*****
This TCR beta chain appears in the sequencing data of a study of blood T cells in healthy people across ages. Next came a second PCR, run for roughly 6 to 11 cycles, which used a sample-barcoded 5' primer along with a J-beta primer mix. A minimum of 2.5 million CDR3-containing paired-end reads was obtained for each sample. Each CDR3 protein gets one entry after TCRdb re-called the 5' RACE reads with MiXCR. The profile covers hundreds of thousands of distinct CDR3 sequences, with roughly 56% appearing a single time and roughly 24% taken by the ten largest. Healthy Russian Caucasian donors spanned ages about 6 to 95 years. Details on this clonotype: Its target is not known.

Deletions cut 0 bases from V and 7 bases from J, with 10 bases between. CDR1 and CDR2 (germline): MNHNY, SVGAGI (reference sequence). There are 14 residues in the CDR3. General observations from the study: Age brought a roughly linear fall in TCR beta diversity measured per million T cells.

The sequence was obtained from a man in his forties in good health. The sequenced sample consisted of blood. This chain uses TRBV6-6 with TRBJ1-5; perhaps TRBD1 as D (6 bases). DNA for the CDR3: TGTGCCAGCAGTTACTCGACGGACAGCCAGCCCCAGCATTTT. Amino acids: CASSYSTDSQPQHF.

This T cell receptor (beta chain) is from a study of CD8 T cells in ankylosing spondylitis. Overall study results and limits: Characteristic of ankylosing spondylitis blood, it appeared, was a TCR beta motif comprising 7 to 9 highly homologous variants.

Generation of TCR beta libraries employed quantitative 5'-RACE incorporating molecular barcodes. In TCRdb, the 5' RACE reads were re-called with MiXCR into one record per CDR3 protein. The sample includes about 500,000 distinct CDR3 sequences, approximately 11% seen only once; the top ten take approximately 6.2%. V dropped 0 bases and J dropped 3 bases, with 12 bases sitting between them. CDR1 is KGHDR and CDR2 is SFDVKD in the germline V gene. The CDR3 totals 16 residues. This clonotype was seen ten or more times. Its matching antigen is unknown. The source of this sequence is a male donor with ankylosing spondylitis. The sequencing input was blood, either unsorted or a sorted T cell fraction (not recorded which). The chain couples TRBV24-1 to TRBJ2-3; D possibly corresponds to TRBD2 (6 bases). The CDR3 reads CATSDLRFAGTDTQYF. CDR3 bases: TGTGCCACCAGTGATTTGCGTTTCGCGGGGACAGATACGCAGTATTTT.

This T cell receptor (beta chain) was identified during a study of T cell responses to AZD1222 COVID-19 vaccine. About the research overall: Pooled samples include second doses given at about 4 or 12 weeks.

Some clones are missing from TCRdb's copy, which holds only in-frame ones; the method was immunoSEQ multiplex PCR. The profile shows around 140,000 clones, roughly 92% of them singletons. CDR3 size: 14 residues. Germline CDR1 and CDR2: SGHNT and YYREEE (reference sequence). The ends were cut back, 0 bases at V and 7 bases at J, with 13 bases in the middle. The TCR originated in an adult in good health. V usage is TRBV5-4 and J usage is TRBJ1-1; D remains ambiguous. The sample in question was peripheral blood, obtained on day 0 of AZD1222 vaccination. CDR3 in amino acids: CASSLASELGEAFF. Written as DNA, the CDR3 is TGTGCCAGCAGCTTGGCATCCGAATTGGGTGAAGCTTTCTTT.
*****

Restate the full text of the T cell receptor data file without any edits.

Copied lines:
This TCR beta chain appears in the sequencing data of a study of blood T cells in healthy people across ages. Next came a second PCR, run for roughly 6 to 11 cycles, which used a sample-barcoded 5' primer along with a J-beta primer mix. A minimum of 2.5 million CDR3-containing paired-end reads was obtained for each sample. Each CDR3 protein gets one entry after TCRdb re-called the 5' RACE reads with MiXCR. The profile covers hundreds of thousands of distinct CDR3 sequences, with roughly 56% appearing a single time and roughly 24% taken by the ten largest. Healthy Russian Caucasian donors spanned ages about 6 to 95 years. Details on this clonotype: Its target is not known.

Deletions cut 0 bases from V and 7 bases from J, with 10 bases between. CDR1 and CDR2 (germline): MNHNY, SVGAGI (reference sequence). There are 14 residues in the CDR3. General observations from the study: Age brought a roughly linear fall in TCR beta diversity measured per million T cells.

The sequence was obtained from a man in his forties in good health. The sequenced sample consisted of blood. This chain uses TRBV6-6 with TRBJ1-5; perhaps TRBD1 as D (6 bases). DNA for the CDR3: TGTGCCAGCAGTTACTCGACGGACAGCCAGCCCCAGCATTTT. Amino acids: CASSYSTDSQPQHF.

This T cell receptor (beta chain) is from a study of CD8 T cells in ankylosing spondylitis. Overall study results and limits: Characteristic of ankylosing spondylitis blood, it appeared, was a TCR beta motif comprising 7 to 9 highly homologous variants.

Generation of TCR beta libraries employed quantitative 5'-RACE incorporating molecular barcodes. In TCRdb, the 5' RACE reads were re-called with MiXCR into one record per CDR3 protein. The sample includes about 500,000 distinct CDR3 sequences, approximately 11% seen only once; the top ten take approximately 6.2%. V dropped 0 bases and J dropped 3 bases, with 12 bases sitting between them. CDR1 is KGHDR and CDR2 is SFDVKD in the germline V gene. The CDR3 totals 16 residues. This clonotype was seen ten or more times. Its matching antigen is unknown. The source of this sequence is a male donor with ankylosing spondylitis. The sequencing input was blood, either unsorted or a sorted T cell fraction (not recorded which). The chain couples TRBV24-1 to TRBJ2-3; D possibly corresponds to TRBD2 (6 bases). The CDR3 reads CATSDLRFAGTDTQYF. CDR3 bases: TGTGCCACCAGTGATTTGCGTTTCGCGGGGACAGATACGCAGTATTTT.

This T cell receptor (beta chain) was identified during a study of T cell responses to AZD1222 COVID-19 vaccine. About the research overall: Pooled samples include second doses given at about 4 or 12 weeks.

Some clones are missing from TCRdb's copy, which holds only in-frame ones; the method was immunoSEQ multiplex PCR. The profile shows around 140,000 clones, roughly 92% of them singletons. CDR3 size: 14 residues. Germline CDR1 and CDR2: SGHNT and YYREEE (reference sequence). The ends were cut back, 0 bases at V and 7 bases at J, with 13 bases in the middle. The TCR originated in an adult in good health. V usage is TRBV5-4 and J usage is TRBJ1-1; D remains ambiguous. The sample in question was peripheral blood, obtained on day 0 of AZD1222 vaccination. CDR3 in amino acids: CASSLASELGEAFF. Written as DNA, the CDR3 is TGTGCCAGCAGCTTGGCATCCGAATTGGGTGAAGCTTTCTTT.